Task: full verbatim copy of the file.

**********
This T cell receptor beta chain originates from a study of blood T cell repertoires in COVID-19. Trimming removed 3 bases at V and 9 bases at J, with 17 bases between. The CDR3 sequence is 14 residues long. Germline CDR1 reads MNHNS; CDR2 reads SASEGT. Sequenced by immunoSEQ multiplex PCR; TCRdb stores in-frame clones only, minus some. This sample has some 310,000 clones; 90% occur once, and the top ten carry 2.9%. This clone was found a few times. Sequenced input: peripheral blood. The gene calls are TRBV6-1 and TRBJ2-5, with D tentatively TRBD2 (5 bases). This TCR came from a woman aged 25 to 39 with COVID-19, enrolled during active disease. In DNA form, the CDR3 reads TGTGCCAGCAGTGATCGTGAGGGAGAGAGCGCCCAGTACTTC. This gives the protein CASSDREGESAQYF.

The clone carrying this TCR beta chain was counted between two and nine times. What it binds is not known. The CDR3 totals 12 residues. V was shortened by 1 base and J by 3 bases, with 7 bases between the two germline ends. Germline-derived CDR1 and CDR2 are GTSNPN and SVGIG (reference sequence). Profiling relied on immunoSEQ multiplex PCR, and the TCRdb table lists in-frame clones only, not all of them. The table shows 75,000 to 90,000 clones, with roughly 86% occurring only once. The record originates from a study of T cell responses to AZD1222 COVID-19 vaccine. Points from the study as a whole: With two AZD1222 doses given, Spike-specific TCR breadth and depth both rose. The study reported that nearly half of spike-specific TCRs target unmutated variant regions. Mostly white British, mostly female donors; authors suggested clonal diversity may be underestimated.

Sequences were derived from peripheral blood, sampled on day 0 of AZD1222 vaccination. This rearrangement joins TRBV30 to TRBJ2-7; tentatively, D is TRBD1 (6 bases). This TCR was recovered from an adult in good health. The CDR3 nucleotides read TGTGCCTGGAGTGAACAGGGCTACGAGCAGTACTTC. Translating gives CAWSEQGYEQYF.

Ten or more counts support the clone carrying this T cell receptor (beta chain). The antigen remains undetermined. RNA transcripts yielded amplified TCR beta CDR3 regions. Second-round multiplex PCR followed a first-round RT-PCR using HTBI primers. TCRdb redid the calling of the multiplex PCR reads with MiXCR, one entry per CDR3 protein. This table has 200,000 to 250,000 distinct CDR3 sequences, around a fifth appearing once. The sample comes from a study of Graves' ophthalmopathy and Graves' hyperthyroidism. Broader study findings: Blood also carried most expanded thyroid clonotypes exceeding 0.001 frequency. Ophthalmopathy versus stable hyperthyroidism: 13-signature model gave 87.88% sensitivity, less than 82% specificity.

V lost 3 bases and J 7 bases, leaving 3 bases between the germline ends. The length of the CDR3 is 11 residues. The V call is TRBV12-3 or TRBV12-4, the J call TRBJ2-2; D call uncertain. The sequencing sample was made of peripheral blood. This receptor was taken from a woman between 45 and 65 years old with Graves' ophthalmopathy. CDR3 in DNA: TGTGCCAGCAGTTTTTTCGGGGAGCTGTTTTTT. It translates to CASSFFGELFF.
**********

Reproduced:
This T cell receptor beta chain originates from a study of blood T cell repertoires in COVID-19. Trimming removed 3 bases at V and 9 bases at J, with 17 bases between. The CDR3 sequence is 14 residues long. Germline CDR1 reads MNHNS; CDR2 reads SASEGT. Sequenced by immunoSEQ multiplex PCR; TCRdb stores in-frame clones only, minus some. This sample has some 310,000 clones; 90% occur once, and the top ten carry 2.9%. This clone was found a few times. Sequenced input: peripheral blood. The gene calls are TRBV6-1 and TRBJ2-5, with D tentatively TRBD2 (5 bases). This TCR came from a woman aged 25 to 39 with COVID-19, enrolled during active disease. In DNA form, the CDR3 reads TGTGCCAGCAGTGATCGTGAGGGAGAGAGCGCCCAGTACTTC. This gives the protein CASSDREGESAQYF.

The clone carrying this TCR beta chain was counted between two and nine times. What it binds is not known. The CDR3 totals 12 residues. V was shortened by 1 base and J by 3 bases, with 7 bases between the two germline ends. Germline-derived CDR1 and CDR2 are GTSNPN and SVGIG (reference sequence). Profiling relied on immunoSEQ multiplex PCR, and the TCRdb table lists in-frame clones only, not all of them. The table shows 75,000 to 90,000 clones, with roughly 86% occurring only once. The record originates from a study of T cell responses to AZD1222 COVID-19 vaccine. Points from the study as a whole: With two AZD1222 doses given, Spike-specific TCR breadth and depth both rose. The study reported that nearly half of spike-specific TCRs target unmutated variant regions. Mostly white British, mostly female donors; authors suggested clonal diversity may be underestimated.

Sequences were derived from peripheral blood, sampled on day 0 of AZD1222 vaccination. This rearrangement joins TRBV30 to TRBJ2-7; tentatively, D is TRBD1 (6 bases). This TCR was recovered from an adult in good health. The CDR3 nucleotides read TGTGCCTGGAGTGAACAGGGCTACGAGCAGTACTTC. Translating gives CAWSEQGYEQYF.

Ten or more counts support the clone carrying this T cell receptor (beta chain). The antigen remains undetermined. RNA transcripts yielded amplified TCR beta CDR3 regions. Second-round multiplex PCR followed a first-round RT-PCR using HTBI primers. TCRdb redid the calling of the multiplex PCR reads with MiXCR, one entry per CDR3 protein. This table has 200,000 to 250,000 distinct CDR3 sequences, around a fifth appearing once. The sample comes from a study of Graves' ophthalmopathy and Graves' hyperthyroidism. Broader study findings: Blood also carried most expanded thyroid clonotypes exceeding 0.001 frequency. Ophthalmopathy versus stable hyperthyroidism: 13-signature model gave 87.88% sensitivity, less than 82% specificity.

V lost 3 bases and J 7 bases, leaving 3 bases between the germline ends. The length of the CDR3 is 11 residues. The V call is TRBV12-3 or TRBV12-4, the J call TRBJ2-2; D call uncertain. The sequencing sample was made of peripheral blood. This receptor was taken from a woman between 45 and 65 years old with Graves' ophthalmopathy. CDR3 in DNA: TGTGCCAGCAGTTTTTTCGGGGAGCTGTTTTTT. It translates to CASSFFGELFF.